Hugh Canning, Sunday Times. October 2008

Connolly’s warm, amber mezzo is a beautiful instrument and, in tandem with the discerning Eugene Asti, she gives deeply felt performances. Connolly sings an uncommonly melancholy, introspective Frauenliebe und leben, as if the desolate ending is implicit from the outset. It is a psychologically convincing reading. Richard Wigmore, Daily Telegraph, 18 October 2008
Richard Wigmore, Telegraph, october 2008

Turnage: Twice through the heart. LPO/Alsop

Full marks to Sarah Connolly for the conviction [she] brings to the song cycle.
Stephen Johnson, BBC Music Magazine

Sarah Connolly is spell-binding as the abused wife who kills her husband in Twice Through the Heart, music full of compassion, superbly scored and melodically attractive. A striking performance…
Michael kennedy, Sunday telegrpah

Before the piece is a few bars old, Sarah Connolly – most urgent of British mezzo-sopranos – has hurtled out the work “garrotte”…Around the corner is “rolling pin” and “steak knife”…The awful clarity of Twice Through the Heart is ideal for Connolly’s dramatic flair. ..These works are vividly performed…listen with relish.
Geoff Brown, The times

Connolly, the mezzo soloist, prefers to sing rather than emote, and the result ennobles a work that surely ranks as one of Turnage’s masterpieces.
Andrew Clark. Financial Times

Well, it’s happened again–another reference-recording shake-up. This new Solomon from Daniel Reuss, the RIAS Kammerchor, and Akademie für Alte Musik Berlin is now the one to own, and unless you’re a collector of these things, the only one you’ll need. And that’s not to diminish the achievements of Gardiner or of the recent McGegan live production on Carus, but this performance and recording are so dynamic and vibrant, so present and powerful that you can’t help but be swept up in the sheer glory and grandeur of one of Handel’s greatest scores. Sarah Connolly, who’s already made her mark as a Handel singer, here an alto, elsewhere a mezzo, is one of the more commanding, darker-voiced Solomons on disc (the part was written for a mezzo), and she delivers the role with a confident, thoughtful, respectfully theatrical air that’s always mindful of the character while fully exploiting Handel’s abundant opportunities for purely lovely musical expression. This is one of those recordings that from the opening moments assures you that you won’t be going anywhere–it’s that good, it’s that compelling, and it’s absolutely essential.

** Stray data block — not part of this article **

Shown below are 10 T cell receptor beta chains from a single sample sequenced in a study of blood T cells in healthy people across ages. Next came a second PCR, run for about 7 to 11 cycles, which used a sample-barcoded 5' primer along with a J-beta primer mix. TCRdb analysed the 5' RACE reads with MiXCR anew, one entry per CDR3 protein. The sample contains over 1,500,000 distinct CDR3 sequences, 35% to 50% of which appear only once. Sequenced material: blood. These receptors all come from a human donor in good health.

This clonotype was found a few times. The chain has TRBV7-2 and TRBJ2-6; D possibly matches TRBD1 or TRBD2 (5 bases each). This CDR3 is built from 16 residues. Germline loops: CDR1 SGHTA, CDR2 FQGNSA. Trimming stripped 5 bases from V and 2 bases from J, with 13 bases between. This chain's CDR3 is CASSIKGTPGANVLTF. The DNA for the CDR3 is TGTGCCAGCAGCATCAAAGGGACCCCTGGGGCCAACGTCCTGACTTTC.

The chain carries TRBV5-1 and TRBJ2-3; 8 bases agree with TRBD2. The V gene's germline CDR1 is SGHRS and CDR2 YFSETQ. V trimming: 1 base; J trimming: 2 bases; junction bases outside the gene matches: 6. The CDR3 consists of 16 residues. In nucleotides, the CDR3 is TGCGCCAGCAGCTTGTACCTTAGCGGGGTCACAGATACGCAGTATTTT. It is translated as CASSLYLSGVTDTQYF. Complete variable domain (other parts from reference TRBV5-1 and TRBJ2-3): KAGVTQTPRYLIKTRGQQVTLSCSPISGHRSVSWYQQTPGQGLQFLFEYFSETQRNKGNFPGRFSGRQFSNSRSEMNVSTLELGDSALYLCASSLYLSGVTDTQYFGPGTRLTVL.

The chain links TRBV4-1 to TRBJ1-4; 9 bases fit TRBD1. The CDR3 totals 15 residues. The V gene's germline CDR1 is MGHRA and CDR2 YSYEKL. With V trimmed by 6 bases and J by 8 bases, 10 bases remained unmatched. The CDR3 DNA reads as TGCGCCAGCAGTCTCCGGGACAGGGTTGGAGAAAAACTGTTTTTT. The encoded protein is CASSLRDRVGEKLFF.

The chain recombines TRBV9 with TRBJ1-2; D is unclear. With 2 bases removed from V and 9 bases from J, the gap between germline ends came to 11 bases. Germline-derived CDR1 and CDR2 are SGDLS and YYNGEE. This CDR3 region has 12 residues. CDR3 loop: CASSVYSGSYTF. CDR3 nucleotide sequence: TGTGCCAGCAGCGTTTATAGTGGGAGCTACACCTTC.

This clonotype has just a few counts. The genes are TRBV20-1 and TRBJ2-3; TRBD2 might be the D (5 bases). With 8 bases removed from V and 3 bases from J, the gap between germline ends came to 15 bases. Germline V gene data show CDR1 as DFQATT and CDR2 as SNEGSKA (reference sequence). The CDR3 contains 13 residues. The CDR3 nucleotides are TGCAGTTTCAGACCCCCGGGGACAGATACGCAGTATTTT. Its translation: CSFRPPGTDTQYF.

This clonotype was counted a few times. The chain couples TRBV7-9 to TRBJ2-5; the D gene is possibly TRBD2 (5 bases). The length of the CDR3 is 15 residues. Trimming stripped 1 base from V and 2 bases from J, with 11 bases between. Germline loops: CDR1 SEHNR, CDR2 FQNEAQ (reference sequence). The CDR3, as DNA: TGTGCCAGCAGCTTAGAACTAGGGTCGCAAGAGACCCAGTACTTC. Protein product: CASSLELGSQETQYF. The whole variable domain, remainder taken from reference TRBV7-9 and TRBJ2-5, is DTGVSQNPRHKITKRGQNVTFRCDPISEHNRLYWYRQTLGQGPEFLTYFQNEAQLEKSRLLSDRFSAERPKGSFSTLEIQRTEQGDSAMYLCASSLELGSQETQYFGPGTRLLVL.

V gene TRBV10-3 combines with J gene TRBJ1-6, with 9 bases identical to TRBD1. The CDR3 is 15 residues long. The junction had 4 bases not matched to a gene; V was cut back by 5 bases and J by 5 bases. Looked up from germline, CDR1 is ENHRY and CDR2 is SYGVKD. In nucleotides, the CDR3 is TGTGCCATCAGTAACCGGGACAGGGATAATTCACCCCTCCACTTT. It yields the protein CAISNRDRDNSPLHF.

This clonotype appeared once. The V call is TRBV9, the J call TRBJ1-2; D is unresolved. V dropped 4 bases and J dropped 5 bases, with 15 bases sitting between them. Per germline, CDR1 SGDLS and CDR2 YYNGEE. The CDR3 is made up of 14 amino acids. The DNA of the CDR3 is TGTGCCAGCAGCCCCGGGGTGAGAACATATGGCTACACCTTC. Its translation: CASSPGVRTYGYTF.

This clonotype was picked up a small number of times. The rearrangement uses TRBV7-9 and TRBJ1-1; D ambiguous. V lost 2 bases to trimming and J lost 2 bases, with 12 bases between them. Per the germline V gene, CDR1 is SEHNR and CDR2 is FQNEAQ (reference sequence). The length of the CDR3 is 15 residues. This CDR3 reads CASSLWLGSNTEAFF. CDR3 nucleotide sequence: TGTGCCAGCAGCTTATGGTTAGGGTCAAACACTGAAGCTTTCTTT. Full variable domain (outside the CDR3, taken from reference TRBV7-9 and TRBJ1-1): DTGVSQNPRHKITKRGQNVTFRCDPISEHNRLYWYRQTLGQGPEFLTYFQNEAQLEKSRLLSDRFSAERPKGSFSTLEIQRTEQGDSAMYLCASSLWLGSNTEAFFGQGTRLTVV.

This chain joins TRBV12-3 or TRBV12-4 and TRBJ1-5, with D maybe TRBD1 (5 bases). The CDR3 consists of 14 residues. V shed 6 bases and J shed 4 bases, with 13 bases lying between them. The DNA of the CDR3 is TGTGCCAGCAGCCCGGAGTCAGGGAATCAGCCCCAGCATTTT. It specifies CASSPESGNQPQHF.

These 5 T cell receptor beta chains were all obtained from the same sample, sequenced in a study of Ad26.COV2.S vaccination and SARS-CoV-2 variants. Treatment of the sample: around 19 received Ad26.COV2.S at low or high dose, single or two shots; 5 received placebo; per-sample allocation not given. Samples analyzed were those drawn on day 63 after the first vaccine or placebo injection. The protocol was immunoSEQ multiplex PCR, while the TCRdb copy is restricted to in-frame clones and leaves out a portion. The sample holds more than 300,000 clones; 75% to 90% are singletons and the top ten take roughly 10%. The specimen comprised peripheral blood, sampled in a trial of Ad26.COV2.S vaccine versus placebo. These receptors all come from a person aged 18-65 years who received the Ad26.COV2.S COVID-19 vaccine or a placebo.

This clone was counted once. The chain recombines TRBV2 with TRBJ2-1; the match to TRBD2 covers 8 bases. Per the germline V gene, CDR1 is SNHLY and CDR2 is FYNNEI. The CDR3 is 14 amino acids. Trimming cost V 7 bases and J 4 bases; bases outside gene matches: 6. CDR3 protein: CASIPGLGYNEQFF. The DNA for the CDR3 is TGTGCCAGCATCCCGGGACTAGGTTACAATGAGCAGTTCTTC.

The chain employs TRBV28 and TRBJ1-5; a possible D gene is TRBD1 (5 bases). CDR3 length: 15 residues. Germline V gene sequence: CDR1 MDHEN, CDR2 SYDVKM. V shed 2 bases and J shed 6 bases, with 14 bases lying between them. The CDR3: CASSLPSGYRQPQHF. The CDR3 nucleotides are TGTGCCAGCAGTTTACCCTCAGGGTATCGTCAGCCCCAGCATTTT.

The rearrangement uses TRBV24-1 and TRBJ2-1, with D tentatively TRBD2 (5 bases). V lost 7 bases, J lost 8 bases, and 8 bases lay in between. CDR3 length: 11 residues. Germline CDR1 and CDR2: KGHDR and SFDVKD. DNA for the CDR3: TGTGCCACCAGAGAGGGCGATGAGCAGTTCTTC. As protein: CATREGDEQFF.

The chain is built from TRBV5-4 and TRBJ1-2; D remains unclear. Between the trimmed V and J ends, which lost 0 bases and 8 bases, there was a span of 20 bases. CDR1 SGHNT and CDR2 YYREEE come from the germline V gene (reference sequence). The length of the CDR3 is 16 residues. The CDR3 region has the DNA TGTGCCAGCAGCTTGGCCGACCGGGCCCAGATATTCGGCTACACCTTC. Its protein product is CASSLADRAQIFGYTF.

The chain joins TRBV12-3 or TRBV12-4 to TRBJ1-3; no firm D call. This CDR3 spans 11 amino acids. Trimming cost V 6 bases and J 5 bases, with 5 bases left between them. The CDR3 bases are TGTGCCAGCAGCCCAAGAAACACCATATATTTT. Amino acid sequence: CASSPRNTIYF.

David Vernier, Classics Today.com

A fine British cast led by mezzosoprano Sarah Connolly in the title role, with Carolyn Sampson, Susan Gritton and Mark Padmore.
Anthony Holden, The Observer, 4 November 2007

Handel: ’Solomon’ Akademie fur Alte Music Berlin/Reuss Harmonia Mundi,

Sarah Connolly is a fine Handelian, always a pleasure to listen to
Hugh Canning, International Record Review, January 2008

Sarah Connolly sings with glowing, even tone, ardour (in the love scene), and rapt inwardness in Solomon’s two nature arias.
Richard Wigmore, Gramophone Editor’s Choice, December 2007

Where Reuss scores decisively over the competition ‘ Gardiner and Paul McCresh (Archiv) ‘ is in his soloists, a Handel team it would be hard to better today. In the title role, Sarah Connolly sings with glowing tone and eloquent directness. Her rapt, wondering ‘What Though I Trace each Herb and Flow’r’ is one of several highlights’a thrilling performance of one of the most opulent masterpieces of the Baroque.
Richard Wigmore, Telegraph, 10 November 2007

Handel: ’Solomon’ Akademie fur Alte Music Berlin/Reuss Harmonia Mundi,

Mezzo-soprano Sarah Connolly holds forth regally in the title role – her tone resplendent, her phrasing sumptuous.